Had a PCI SATA card on the Windows Home Server die recently. It did something unspeakable to the installation, so much so that the time cost to up and running is lower if I do a re-installation. I know that I haven’t lost any data, so it’s just a matter of getting the platform up and running.
So I’m going Windows Server 2012 Essentials. The Release Candidate. I am confident in my backup methodology, and I have a shelved set of rotating backups. It does mean a change to domain accounts, but that’s OK, as for some reason I’ve made sure that all my clients are running Win7Pro as a minimum.
It will be interesting to see the difference in performance between Drive Extender and Storage Spaces.
More to come.
My Windows Home Server machine began it’s life in 2005 as my primary workstation – the one that I used to play games, did work, edited photos’ and video and so on. As life changed and my time-frame for using my computer moved later and later in the day, I found myself looking for a laptop to act as the primary, and a plan to rebuild the workstation as a server. So that’s what I did!
The first decision was platform. After playing with Ubuntu, Amahi, Windows Home Server, the choice was clear for me. The WHS option integrated seamlessly with both Vista and Windows 7, automating backups and connectivity and the all important permissions stuff that is often so incomprehensible. This is the specification for the Windows Home Server machine that I presented at the Sydney Windows User Group late last year.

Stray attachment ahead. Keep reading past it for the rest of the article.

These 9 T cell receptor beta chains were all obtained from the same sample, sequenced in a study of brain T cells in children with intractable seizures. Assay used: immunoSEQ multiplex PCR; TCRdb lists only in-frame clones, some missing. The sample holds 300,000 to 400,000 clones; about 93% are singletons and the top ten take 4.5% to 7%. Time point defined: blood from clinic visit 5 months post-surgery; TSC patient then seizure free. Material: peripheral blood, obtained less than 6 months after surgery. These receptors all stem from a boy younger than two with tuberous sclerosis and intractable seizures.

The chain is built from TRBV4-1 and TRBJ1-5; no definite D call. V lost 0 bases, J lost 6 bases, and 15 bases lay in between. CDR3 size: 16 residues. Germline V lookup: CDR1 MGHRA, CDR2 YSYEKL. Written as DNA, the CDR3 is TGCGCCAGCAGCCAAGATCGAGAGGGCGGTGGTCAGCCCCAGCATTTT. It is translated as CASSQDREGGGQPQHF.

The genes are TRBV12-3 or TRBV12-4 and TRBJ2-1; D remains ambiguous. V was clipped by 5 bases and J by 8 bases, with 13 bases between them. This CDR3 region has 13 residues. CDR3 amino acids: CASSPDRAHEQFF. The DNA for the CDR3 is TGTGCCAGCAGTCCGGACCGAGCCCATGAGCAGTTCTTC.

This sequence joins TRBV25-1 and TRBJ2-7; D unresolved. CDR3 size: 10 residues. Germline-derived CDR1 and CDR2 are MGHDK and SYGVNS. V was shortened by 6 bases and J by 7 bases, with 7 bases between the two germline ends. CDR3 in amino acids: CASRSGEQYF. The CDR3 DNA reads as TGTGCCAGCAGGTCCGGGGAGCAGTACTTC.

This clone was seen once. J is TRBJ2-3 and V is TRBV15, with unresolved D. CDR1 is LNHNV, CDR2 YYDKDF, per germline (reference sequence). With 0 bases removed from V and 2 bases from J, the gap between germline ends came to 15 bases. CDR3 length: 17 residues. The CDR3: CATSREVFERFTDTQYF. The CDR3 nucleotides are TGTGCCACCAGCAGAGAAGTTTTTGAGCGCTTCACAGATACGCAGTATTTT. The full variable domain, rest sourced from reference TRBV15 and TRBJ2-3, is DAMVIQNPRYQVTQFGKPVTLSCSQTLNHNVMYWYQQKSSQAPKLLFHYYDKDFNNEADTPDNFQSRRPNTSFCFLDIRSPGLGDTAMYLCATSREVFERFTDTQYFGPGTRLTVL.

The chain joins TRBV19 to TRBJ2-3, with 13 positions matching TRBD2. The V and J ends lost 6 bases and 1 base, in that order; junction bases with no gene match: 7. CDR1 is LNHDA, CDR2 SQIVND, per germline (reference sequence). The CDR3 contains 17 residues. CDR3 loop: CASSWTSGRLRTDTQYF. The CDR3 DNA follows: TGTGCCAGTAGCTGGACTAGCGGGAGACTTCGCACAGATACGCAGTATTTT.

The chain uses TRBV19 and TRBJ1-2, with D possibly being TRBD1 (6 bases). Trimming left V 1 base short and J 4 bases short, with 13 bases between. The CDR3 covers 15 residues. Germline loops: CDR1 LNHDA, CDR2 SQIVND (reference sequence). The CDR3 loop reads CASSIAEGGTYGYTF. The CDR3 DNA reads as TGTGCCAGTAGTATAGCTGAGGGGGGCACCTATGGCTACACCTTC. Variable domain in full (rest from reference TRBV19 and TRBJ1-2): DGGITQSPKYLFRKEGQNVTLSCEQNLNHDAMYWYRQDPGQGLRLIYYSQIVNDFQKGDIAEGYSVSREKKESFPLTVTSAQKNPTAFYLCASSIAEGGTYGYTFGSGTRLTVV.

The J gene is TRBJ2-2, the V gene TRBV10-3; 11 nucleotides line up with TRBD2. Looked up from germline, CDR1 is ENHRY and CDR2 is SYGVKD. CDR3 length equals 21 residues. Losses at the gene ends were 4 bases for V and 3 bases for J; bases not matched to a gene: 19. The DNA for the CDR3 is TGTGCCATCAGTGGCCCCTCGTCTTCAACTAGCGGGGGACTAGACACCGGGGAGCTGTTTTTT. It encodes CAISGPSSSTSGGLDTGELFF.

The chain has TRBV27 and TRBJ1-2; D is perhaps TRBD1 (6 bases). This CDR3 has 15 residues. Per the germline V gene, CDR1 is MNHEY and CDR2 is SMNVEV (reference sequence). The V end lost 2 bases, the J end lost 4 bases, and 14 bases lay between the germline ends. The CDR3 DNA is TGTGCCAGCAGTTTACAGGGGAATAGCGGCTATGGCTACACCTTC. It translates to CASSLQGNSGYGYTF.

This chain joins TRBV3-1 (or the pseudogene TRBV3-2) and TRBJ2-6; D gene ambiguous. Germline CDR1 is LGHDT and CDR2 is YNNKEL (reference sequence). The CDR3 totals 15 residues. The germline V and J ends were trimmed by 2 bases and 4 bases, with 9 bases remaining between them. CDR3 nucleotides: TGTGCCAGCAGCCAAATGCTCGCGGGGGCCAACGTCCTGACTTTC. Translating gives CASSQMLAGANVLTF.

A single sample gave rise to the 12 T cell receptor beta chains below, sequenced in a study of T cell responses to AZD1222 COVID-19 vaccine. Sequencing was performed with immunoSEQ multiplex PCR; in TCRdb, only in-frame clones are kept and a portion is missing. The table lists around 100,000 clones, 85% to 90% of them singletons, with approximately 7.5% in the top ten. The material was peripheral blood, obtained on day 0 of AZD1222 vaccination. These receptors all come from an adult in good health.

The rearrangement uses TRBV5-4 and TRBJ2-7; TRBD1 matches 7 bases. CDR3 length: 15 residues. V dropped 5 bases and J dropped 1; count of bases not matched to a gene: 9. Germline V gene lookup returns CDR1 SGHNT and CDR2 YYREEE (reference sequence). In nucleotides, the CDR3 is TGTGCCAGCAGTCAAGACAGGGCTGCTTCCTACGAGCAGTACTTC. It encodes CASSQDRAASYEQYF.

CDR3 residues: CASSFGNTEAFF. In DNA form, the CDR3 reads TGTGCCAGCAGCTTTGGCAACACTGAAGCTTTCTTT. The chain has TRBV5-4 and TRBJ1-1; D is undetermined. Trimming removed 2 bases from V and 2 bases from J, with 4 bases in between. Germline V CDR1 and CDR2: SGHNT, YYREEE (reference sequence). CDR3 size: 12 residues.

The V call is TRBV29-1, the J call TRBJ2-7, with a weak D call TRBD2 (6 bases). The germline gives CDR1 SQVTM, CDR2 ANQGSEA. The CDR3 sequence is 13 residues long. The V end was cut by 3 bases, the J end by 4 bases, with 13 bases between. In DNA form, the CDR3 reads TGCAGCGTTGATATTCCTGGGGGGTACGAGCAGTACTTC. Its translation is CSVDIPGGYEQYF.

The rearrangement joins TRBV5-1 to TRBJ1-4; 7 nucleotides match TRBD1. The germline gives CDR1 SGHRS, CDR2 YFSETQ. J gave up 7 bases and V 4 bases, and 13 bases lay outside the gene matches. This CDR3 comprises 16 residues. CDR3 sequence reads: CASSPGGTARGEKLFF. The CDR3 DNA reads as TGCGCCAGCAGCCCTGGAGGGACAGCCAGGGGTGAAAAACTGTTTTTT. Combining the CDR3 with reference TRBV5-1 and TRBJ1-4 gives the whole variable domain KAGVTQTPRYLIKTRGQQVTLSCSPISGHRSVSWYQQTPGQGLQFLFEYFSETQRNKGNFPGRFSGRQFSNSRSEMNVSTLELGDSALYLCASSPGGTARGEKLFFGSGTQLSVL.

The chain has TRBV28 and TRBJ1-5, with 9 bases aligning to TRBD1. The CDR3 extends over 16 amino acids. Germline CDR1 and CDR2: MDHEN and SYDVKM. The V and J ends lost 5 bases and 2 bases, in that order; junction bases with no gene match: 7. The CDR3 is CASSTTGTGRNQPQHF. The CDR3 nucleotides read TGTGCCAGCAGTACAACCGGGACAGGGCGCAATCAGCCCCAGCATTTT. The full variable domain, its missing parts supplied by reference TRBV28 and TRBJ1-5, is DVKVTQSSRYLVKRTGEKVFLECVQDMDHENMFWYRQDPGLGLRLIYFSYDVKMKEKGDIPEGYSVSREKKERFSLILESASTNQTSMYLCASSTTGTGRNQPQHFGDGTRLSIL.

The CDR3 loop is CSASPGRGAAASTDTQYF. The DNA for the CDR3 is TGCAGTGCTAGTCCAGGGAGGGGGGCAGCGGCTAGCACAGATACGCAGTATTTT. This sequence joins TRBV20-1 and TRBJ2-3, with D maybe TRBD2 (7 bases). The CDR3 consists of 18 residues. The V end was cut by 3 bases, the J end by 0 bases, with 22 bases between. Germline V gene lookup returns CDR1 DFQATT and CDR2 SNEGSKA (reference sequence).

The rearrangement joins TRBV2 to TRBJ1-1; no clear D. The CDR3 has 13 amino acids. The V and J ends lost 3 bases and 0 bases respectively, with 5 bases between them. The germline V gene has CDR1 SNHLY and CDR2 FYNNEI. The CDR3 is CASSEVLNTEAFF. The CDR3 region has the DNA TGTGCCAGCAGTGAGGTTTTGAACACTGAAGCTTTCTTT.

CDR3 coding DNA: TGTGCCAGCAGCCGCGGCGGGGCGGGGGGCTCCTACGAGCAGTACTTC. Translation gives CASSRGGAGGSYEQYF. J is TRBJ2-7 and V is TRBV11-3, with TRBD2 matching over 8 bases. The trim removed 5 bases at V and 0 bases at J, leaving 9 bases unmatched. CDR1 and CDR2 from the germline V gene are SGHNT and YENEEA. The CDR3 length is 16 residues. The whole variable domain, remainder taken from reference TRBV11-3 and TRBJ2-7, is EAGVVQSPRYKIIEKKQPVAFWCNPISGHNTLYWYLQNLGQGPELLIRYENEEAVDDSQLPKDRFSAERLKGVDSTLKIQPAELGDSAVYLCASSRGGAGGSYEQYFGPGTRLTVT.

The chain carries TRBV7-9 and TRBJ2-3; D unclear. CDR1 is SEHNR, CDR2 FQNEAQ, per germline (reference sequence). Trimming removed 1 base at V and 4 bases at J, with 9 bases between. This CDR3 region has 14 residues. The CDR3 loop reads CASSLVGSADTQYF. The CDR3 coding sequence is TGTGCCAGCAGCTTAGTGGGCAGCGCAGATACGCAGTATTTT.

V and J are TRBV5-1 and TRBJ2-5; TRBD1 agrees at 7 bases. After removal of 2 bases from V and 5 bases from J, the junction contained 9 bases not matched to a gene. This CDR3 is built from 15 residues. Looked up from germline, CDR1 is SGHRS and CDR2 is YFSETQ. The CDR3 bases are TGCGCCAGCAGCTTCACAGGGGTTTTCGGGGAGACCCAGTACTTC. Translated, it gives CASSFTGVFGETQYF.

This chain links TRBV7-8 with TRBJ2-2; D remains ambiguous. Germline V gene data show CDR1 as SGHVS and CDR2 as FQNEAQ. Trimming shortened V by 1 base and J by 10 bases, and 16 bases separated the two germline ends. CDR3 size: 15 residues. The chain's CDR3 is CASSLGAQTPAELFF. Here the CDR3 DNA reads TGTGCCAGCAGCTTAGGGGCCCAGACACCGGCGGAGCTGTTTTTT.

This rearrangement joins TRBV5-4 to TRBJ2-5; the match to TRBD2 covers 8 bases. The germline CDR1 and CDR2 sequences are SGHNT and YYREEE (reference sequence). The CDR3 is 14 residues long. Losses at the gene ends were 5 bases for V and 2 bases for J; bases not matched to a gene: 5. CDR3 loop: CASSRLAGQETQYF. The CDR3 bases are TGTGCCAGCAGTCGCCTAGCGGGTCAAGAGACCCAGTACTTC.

Bought myself a nice new DLink Gigabit switch (look – it’s Green!) last week to act as the heart of the network between the docking station, the home server and the HTPC. The docking station and the HTPC connected with the switch nicely, reporting 1 Gpbs. The server? Unfriendly.
I reconnected the cable to the router, to find that I had a nice solid 100Mbit connection. Yes – the motherboard has a gigabit NIC onboard – I really really checked all the documentation for the board. Really. I updated the nVidia driver pack. No change. I swapped out the cable for a new Cat6 – no change.
What is odd is that the switch is auto-sensing – it’s supposed to decide whether to connect at 10, 100 or 1,000 based on what it is connected to. When I connect the machine to the router, 100Mbit and rock solid. Connect to the switch, the machine attempts to connect, and drops, attempts to connect, and drops. And no throughput at all.
Now – you’d think that if I connected a 100 Mbit NIC to a 10/100/1000 switch, it would connect at 100 Mbit. But I get nothing at all.
Is there something that I’m missing? I’m going crazy here!